The recommended minimum of leisure-time activity was performed by only 7.3% of the women in the first trimester and 9.5% in the second. Before pregnancy, the proportion was 42%. “Unfortunately, this isn’t peculiar to Cruzeiro do Sul. Even now many physicians recommend rest during pregnancy, especially in the first trimester,” said Maíra Malta, the first author of the article. Malta is a professor in the program of graduate studies in collective health at the Catholic University of Santos (UNISANTOS) in São Paulo state. “However, we have strong and solid evidence of the benefits of leisure-time physical activity during pregnancy for both mother and baby.”
The habit of performing at least 150 minutes of physical activity per week in the third trimester of pregnancy correlated with an average reduction of 137.9 g in birth weight. However, the proportion of low-weight babies born to these women did not rise as a result. “This may mean physical activity lowers the risk of excess birth weight without leading to the opposite extreme,” Malta surmised.
The article also concludes that this effect was partly mediated by the mothers’ excessive weight gain during pregnancy. In other words, the result obtained was probably due to some extent to the fact that exercise helps prevent pregnant women become overweight or obese. Because women who put on more weight during pregnancy tend to give birth to larger babies, adequate management of maternal weight by means of physical activity may explain part – but not all – of the babies’ reduced birth weight.
“It was a small mediating effect,” Malta explained. Previous research showed that the correlation remained significant after adjustment for maternal body mass index (BMI), suggesting that the effect of physical activity on birth weight is only partly mediated by maternal weight.
The findings were different for women who did perform the recommended amount of leisure-time physical activity during the second trimester of pregnancy. “Our study underscores the need for health workers to advise pregnant women to get exercise, especially if they show a tendency to put on weight during the period,” Cardoso said. “Of course, an antenatal obstetric assessment is essential, as rest is indeed required in some cases, but we must reduce the proportion of pregnant women who are sedentary.”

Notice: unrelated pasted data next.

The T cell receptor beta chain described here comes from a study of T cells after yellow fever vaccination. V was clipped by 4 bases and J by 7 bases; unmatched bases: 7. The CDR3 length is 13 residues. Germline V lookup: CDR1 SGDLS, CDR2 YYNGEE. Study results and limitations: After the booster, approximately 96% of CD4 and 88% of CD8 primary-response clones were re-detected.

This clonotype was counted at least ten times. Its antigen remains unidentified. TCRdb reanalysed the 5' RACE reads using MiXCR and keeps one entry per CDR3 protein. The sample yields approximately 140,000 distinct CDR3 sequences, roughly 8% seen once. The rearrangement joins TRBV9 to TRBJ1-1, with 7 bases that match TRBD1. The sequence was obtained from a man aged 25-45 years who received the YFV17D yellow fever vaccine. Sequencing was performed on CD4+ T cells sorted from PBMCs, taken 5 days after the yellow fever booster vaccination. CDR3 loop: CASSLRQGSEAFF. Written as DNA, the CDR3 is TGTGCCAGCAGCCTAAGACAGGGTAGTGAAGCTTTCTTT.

Limitations and future plans
MINA Brazil is part of an international collaboration called The Gestational Weight Gain (GWG) Pooling Project Consortium, which is supported by the Bill & Melinda Gates Foundation. It investigates the impact of GWG on maternal and child health in low- and middle-income countries.
Few pregnant women in the cohort performed the recommended 150 minutes of physical activity per week, so it was not possible to evaluate the effect of exercise on birth weight or other outcomes. For the same reason, the researchers were also unable to find out exactly how the time devoted to physical activity correlates with its benefits.
In addition, the study sample did not include pregnant women living in rural areas, who could have presented other peculiarities. Future research should be conducted in these directions, the researchers say in the article. They will continue to follow these women and their children to measure the medium- to long-term effects of physical activity. In parallel, the project will investigate different aspects of health and lifestyle, such as recurring exposure to malaria, which previous studies have shown to increase the risk of anemia in the baby’s early years.
The study was funded by the São Paulo Research Foundation.
Reference: “Leisure-time physical activity in Amazonian pregnant women and offspring birth weight: A prospective cohort study” by Maíra B. Malta, Paulo A. R. Neves, Bárbara H. Lourenço, Maria Helena D. A. Benício, Guilherme L. Werneck, Marcia C. Castro, Marly A. Cardoso and the MINA-Brazil Study Working Group, 16 March 2022, PLoS ONE.